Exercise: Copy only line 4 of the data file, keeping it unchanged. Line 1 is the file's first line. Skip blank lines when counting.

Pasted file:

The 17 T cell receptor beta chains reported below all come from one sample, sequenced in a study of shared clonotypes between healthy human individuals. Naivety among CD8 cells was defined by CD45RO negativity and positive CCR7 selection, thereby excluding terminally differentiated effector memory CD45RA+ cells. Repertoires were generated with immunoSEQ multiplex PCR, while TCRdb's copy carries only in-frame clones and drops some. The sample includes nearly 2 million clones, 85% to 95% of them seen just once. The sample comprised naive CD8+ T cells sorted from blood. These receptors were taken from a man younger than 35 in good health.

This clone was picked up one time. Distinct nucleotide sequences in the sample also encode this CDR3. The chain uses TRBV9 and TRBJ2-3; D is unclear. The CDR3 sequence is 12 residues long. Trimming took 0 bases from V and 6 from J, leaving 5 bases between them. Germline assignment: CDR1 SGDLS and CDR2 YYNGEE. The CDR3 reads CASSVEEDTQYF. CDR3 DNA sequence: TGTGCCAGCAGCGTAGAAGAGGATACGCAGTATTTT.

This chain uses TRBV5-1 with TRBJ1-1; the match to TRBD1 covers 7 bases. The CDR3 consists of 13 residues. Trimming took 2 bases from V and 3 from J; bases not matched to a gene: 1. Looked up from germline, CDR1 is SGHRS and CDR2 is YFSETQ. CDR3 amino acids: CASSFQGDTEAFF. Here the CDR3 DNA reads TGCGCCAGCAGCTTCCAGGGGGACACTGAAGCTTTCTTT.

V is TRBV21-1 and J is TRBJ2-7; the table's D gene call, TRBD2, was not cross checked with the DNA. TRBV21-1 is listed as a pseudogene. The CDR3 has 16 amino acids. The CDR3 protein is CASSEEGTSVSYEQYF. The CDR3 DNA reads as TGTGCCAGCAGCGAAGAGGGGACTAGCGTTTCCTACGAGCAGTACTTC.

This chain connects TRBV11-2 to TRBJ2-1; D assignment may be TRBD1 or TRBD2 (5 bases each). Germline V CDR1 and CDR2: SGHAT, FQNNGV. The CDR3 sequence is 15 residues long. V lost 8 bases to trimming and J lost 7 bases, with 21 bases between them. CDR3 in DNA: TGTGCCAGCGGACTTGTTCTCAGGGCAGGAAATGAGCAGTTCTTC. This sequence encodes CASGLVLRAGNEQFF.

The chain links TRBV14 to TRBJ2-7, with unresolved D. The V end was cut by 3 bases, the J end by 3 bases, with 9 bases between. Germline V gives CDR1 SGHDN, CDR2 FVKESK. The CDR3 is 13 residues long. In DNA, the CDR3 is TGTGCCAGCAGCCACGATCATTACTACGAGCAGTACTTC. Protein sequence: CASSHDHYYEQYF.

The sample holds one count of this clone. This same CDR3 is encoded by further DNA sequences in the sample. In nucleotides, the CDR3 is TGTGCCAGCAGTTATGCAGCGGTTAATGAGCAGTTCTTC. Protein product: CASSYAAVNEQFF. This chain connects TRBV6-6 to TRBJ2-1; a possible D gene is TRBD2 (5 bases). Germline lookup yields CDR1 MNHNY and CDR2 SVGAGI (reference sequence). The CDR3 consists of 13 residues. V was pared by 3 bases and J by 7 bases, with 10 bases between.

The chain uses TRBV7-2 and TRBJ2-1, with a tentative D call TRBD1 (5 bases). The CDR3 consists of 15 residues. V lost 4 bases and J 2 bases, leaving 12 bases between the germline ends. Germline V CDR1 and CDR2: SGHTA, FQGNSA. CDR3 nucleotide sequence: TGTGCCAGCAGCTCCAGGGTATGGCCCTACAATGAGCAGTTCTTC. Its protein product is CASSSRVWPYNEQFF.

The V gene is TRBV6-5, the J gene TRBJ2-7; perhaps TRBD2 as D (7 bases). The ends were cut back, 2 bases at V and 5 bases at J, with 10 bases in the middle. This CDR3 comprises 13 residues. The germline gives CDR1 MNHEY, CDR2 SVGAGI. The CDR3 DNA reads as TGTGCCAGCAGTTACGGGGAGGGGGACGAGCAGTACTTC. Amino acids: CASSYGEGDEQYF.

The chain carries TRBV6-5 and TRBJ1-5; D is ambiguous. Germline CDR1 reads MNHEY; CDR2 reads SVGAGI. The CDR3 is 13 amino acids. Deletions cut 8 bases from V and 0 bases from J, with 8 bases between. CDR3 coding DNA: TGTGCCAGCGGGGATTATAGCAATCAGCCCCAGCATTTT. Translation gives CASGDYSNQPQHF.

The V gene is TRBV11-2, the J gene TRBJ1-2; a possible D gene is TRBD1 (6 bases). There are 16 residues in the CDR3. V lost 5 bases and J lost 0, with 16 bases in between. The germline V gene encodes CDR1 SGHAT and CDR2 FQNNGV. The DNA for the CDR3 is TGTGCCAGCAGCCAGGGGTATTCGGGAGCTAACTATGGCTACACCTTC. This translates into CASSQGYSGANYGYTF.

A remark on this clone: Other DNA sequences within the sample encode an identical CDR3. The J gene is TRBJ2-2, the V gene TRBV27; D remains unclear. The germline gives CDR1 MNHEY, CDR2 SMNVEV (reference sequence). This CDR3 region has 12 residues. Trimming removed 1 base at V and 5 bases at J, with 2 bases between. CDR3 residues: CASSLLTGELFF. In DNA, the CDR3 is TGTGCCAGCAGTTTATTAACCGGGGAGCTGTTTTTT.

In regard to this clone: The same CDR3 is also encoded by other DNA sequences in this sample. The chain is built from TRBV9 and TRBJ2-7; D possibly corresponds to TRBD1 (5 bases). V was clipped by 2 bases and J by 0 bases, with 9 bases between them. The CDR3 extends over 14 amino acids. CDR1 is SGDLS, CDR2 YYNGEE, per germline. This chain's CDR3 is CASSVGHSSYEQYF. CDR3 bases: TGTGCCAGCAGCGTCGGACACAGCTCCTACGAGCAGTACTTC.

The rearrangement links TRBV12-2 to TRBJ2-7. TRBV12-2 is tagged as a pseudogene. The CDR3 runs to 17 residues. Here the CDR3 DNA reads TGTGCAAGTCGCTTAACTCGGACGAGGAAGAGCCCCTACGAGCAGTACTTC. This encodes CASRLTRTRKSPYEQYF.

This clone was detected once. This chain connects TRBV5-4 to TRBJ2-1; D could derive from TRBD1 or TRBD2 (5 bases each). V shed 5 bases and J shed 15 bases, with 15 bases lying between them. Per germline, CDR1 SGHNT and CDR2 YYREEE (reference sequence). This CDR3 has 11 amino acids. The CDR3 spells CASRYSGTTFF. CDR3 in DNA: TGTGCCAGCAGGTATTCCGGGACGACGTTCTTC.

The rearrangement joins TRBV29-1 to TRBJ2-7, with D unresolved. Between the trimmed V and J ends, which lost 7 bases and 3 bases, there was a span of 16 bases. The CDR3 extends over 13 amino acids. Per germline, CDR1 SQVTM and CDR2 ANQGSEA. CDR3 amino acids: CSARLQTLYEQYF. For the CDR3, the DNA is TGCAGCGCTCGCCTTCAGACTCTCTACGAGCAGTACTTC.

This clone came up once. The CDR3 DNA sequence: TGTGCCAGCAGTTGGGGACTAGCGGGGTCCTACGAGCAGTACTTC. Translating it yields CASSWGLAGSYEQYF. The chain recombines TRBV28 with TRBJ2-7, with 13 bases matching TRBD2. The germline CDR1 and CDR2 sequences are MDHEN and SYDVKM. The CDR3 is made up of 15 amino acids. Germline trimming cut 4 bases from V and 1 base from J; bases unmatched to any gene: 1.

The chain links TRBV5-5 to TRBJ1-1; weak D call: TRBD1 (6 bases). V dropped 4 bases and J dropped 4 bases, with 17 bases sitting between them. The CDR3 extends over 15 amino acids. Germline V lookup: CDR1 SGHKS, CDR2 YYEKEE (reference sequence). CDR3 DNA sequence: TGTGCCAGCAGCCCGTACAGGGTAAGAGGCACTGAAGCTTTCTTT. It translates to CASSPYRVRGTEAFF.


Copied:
V is TRBV21-1 and J is TRBJ2-7; the table's D gene call, TRBD2, was not cross checked with the DNA. TRBV21-1 is listed as a pseudogene. The CDR3 has 16 amino acids. The CDR3 protein is CASSEEGTSVSYEQYF. The CDR3 DNA reads as TGTGCCAGCAGCGAAGAGGGGACTAGCGTTTCCTACGAGCAGTACTTC.